Keepers:
A Student Diver's Guide to Snorkel Clips

Snorkel Clips (Keepers)

Bottom Line: As a student diver, consider the design of the snorkel clip (keeper) when you purchase your snorkel and make sure the keeper is compatible with your mask strap. A closed snorkel keeper design (as seen in Image #3) will keep your snorkel where it belongs—on your mask and off the ocean floor.

As a new PADI Open Water Diver student, part of your mandatory dive equipment is a snorkel. This article is not a pro or con debate on snorkels but rather an observation of what student divers purchase when it comes to that small little piece of seemingly insignificant plastic attached to your snorkel, the snorkel keeper, also known as the snorkel clip.

 

Those of us at ATA/BAR DIVERS like snorkels, and we like to keep the snorkels we buy. What we frequently see are student divers with snorkels that won’t stay clipped to their mask straps. Two of the biggest problems with snorkel purchases are ill-informed salespeople or the students themselves as they wade through a sea of snorkel options and styles.

 

There are many different keeper designs on the market that can be grouped into two broad categories: Open and Closed Designs. The open design keeper (as seen in Images 2, 4, and 6, above) allows divers to easily slip the keeper onto and off of the mask strap. The closed keeper design (Images 1, 3, and 5) has a loop that stays on the mask strap. The clip depicted in Image 3 is designed to stay on the mask strap and allows the snorkel to be easily removed using an interlocking device.

 

Not surprisingly, a snorkel that easily disconnects from your mask intentionally will also become disconnected unintentionally at the most inopportune times—and this is why we do not recommend open keeper designs similar to those depicted in Images 2, 4, or 6.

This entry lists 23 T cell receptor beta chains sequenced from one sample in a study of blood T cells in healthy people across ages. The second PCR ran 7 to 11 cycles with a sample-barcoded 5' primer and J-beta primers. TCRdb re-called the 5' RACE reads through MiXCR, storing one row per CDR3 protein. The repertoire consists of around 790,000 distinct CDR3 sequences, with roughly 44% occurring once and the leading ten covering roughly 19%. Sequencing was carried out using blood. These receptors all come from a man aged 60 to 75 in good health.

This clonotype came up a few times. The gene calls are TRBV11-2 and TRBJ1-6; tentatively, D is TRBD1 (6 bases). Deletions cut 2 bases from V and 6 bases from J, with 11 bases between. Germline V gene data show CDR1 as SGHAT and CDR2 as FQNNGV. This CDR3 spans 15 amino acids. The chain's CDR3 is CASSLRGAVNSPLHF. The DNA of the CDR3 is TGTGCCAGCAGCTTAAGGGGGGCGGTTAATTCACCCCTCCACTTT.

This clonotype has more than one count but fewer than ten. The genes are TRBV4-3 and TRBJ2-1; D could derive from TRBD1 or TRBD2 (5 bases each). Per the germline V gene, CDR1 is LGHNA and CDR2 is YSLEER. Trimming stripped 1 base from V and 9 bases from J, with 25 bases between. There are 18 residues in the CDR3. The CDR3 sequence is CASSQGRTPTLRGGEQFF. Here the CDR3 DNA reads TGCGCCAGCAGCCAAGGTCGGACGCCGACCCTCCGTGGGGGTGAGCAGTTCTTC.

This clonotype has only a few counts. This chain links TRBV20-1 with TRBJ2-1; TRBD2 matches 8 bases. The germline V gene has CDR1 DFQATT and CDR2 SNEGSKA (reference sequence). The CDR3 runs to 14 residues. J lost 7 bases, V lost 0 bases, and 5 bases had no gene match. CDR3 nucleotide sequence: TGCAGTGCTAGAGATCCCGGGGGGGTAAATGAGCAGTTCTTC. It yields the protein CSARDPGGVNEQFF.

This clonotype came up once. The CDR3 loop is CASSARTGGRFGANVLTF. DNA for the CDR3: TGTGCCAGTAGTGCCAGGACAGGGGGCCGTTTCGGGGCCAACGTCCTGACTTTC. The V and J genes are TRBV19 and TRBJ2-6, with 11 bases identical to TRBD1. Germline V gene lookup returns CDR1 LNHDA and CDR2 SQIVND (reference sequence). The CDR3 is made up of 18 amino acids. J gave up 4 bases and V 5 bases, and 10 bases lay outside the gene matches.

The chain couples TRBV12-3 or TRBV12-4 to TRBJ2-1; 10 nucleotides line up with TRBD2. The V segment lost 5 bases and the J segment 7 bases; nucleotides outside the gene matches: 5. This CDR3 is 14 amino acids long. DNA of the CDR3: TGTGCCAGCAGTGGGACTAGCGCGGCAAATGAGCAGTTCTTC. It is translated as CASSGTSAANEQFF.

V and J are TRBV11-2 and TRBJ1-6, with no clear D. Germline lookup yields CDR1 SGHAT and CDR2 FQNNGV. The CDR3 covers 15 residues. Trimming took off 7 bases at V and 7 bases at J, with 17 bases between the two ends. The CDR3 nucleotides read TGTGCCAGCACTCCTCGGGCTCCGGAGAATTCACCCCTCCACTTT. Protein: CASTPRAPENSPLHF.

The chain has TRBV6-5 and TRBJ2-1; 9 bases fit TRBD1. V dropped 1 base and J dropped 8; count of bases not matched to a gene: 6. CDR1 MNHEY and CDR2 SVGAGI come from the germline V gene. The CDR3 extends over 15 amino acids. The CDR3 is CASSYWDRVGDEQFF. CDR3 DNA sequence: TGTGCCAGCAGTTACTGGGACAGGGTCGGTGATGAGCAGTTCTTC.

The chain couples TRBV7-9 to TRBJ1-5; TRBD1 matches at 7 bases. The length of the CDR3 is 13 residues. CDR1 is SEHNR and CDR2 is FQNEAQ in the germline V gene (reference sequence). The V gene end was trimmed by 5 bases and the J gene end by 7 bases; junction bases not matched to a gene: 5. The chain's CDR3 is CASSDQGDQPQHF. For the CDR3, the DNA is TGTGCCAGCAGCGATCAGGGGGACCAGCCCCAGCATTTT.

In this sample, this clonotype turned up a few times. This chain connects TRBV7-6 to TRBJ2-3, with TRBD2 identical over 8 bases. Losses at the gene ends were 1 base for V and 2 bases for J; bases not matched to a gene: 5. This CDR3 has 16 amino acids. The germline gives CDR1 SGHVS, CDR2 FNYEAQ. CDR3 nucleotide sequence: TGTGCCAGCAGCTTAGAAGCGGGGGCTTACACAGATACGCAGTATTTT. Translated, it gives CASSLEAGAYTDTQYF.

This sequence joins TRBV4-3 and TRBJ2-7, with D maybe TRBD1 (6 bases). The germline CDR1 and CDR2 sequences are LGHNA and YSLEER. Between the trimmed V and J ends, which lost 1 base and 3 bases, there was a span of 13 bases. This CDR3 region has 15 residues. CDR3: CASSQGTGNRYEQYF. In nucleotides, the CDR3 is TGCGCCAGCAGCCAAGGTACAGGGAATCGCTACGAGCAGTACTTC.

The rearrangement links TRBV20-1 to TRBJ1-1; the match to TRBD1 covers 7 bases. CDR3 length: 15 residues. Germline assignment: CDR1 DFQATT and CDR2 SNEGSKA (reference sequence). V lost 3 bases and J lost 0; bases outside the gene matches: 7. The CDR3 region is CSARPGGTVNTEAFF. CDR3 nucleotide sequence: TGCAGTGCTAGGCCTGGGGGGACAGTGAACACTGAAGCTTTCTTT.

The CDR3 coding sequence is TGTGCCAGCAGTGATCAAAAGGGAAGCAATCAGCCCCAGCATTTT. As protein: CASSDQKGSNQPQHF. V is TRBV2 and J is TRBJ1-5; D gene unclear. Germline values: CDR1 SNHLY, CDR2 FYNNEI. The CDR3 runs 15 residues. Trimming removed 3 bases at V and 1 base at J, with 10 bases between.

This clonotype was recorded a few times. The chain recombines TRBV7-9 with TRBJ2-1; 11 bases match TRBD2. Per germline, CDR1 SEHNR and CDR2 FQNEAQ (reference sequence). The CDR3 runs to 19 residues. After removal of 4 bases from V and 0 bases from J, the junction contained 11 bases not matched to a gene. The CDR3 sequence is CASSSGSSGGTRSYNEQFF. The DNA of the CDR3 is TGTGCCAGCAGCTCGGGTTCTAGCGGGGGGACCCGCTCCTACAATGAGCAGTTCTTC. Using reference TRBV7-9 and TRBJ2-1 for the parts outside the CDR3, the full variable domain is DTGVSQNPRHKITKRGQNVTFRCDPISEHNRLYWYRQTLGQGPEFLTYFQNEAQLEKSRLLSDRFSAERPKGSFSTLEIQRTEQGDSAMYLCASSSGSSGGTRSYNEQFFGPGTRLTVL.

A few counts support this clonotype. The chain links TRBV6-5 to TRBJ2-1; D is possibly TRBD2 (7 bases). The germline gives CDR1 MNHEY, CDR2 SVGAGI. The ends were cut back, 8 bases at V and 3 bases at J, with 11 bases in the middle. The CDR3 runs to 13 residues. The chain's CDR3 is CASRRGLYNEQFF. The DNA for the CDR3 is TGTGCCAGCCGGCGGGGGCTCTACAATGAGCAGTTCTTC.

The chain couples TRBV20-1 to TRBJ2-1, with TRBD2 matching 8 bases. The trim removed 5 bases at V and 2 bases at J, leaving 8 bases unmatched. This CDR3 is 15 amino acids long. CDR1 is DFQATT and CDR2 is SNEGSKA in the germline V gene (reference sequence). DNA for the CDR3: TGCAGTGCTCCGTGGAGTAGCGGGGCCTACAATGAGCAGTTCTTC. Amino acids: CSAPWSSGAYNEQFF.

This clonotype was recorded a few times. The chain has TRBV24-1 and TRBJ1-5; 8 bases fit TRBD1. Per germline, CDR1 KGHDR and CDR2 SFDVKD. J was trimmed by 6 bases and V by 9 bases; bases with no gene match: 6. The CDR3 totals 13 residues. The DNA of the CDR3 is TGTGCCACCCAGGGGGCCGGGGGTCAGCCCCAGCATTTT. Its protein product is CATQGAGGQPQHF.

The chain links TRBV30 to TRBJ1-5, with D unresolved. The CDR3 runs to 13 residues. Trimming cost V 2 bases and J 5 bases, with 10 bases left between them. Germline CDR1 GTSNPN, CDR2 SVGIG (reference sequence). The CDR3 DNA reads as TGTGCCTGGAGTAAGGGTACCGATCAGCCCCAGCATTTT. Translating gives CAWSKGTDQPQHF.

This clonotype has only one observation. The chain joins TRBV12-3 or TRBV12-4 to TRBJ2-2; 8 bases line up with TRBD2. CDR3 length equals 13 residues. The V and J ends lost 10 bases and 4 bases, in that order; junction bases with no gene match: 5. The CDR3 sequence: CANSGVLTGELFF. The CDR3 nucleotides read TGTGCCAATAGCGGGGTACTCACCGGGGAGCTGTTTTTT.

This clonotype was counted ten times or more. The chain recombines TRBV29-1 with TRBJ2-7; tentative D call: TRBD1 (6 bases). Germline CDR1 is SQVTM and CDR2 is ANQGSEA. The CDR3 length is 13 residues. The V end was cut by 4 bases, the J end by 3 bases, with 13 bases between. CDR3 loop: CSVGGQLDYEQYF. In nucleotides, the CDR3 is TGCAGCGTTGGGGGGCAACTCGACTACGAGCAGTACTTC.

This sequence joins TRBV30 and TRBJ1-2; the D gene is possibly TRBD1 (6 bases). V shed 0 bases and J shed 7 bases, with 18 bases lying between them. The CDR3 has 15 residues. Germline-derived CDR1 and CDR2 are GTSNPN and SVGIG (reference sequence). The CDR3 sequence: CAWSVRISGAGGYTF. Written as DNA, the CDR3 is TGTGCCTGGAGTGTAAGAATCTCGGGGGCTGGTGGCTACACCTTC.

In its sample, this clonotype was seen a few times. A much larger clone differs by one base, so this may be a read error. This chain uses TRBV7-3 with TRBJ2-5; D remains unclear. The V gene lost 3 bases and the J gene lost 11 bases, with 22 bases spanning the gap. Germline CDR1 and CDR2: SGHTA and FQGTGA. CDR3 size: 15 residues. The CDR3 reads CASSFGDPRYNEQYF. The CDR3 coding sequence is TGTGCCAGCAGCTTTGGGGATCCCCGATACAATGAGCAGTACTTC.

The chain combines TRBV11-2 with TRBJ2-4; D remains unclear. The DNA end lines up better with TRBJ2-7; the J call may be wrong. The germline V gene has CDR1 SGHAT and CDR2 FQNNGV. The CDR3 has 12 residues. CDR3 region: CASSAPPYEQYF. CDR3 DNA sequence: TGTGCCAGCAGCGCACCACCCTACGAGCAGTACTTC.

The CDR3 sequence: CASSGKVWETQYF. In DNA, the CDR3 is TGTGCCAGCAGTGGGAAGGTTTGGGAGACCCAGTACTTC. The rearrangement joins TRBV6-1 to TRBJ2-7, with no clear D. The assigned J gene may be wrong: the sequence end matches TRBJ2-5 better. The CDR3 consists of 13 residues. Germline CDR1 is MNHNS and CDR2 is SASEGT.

Image 3 shows the fully-closed keeper design of the Tusa Platina II Hyperdry line of snorkels, which we recommend. This keeper—patented by Tusa as the Comfort Swivelallows for snorkel swiveling and a quick-disconnect from the mask; it is also available with Hyperdry Elite II snorkels. For more information, visit the Tusa website.

 

Something else to consider is the compatibility of your mask strap with your snorkel. The two are not always made for each other, especially considering the very narrow mask straps seen with today’s new masks. Some straps are only ¾”-wide, which is probably great for mask-wearing comfort, but not so great for supporting the weight of an attached snorkel. Make sure to try on the two together to ensure their symbiotic relationship is sound.

Are you in love with your Tusa snorkel with its fully-enclosed Comfort Swivel design but HATE changing the keeper between masks and are too cheap to buy another snorkel for that other mask you own? You can purchase an extra black (TC-507) or white (TC-506) snorkel adaptor (and other snorkel parts) from Tusa directly at  http://tusaparts.mwrc.net/en/category.php?product_category_id=9892